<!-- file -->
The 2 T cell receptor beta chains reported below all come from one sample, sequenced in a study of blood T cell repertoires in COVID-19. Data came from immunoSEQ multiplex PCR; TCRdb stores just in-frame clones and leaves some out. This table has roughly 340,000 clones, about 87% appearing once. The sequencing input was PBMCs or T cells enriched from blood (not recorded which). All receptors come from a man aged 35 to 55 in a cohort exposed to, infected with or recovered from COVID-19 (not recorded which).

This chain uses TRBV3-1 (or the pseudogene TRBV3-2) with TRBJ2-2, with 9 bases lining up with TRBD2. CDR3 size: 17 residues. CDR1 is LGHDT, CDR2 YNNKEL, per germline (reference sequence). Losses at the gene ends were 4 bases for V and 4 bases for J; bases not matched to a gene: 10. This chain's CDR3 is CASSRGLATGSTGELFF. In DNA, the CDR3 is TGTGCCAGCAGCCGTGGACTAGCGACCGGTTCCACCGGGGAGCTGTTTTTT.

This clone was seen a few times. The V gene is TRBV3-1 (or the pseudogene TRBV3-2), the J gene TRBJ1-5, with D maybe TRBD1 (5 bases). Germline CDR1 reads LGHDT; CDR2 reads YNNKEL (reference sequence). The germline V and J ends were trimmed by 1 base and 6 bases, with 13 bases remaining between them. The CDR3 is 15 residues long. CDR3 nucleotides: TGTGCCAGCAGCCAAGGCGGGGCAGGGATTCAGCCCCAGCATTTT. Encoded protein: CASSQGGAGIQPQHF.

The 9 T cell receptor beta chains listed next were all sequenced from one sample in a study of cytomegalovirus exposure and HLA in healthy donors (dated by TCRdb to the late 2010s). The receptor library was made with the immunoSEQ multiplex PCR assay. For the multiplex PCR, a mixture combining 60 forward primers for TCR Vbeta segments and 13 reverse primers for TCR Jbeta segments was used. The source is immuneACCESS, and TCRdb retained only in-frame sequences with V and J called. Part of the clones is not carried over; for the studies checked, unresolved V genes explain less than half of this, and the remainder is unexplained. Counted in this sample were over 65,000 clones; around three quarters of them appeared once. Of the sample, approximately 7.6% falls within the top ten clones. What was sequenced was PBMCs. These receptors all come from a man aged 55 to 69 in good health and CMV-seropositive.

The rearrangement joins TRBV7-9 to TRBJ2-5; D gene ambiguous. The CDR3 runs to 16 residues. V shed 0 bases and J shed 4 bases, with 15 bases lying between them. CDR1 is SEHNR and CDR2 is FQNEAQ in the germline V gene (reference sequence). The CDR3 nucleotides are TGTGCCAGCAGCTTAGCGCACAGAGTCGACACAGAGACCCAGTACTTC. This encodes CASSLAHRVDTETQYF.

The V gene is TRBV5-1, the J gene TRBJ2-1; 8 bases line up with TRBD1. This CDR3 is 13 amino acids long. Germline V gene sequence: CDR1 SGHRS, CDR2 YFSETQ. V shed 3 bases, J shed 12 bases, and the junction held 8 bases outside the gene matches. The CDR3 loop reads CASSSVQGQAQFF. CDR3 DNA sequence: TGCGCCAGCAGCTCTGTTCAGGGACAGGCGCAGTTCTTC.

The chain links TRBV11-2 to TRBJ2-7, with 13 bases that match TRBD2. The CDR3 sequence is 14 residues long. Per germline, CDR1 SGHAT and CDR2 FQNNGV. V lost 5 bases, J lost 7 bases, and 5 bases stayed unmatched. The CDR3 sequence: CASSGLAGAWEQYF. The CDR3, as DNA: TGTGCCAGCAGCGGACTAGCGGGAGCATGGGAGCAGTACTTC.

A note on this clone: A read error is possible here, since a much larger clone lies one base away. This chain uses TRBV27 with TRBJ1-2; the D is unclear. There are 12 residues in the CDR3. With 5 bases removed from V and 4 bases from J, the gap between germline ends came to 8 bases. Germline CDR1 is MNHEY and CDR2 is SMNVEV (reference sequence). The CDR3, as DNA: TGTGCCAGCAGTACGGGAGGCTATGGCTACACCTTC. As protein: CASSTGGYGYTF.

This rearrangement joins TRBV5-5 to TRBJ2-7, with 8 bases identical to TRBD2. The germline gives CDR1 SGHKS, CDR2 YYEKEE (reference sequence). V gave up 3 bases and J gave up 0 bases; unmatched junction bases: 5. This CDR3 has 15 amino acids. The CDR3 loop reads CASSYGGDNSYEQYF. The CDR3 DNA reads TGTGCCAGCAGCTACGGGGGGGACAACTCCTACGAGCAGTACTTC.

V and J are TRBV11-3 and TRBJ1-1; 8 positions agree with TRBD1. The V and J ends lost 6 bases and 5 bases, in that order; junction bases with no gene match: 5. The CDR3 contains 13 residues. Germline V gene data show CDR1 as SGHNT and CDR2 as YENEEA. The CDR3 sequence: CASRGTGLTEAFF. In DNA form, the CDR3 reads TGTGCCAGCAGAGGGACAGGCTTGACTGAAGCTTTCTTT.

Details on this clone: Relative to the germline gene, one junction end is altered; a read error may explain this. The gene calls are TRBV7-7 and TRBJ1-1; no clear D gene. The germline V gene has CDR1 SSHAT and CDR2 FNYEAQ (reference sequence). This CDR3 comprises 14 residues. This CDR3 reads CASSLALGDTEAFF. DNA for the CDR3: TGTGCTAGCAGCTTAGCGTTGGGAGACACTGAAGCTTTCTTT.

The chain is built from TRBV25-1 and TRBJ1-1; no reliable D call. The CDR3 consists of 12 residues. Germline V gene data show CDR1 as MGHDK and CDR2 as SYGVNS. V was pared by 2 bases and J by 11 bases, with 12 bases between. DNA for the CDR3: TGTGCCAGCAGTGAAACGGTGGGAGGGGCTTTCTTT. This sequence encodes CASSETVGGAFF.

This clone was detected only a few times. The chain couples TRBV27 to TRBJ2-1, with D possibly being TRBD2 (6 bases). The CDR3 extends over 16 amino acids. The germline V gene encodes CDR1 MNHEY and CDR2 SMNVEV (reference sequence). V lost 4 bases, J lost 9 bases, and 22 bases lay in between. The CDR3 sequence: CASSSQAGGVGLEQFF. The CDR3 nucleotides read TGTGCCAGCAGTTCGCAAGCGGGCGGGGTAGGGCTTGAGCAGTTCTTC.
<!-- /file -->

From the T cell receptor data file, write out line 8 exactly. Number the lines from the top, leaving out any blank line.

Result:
A note on this clone: A read error is possible here, since a much larger clone lies one base away. This chain uses TRBV27 with TRBJ1-2; the D is unclear. There are 12 residues in the CDR3. With 5 bases removed from V and 4 bases from J, the gap between germline ends came to 8 bases. Germline CDR1 is MNHEY and CDR2 is SMNVEV (reference sequence). The CDR3, as DNA: TGTGCCAGCAGTACGGGAGGCTATGGCTACACCTTC. As protein: CASSTGGYGYTF.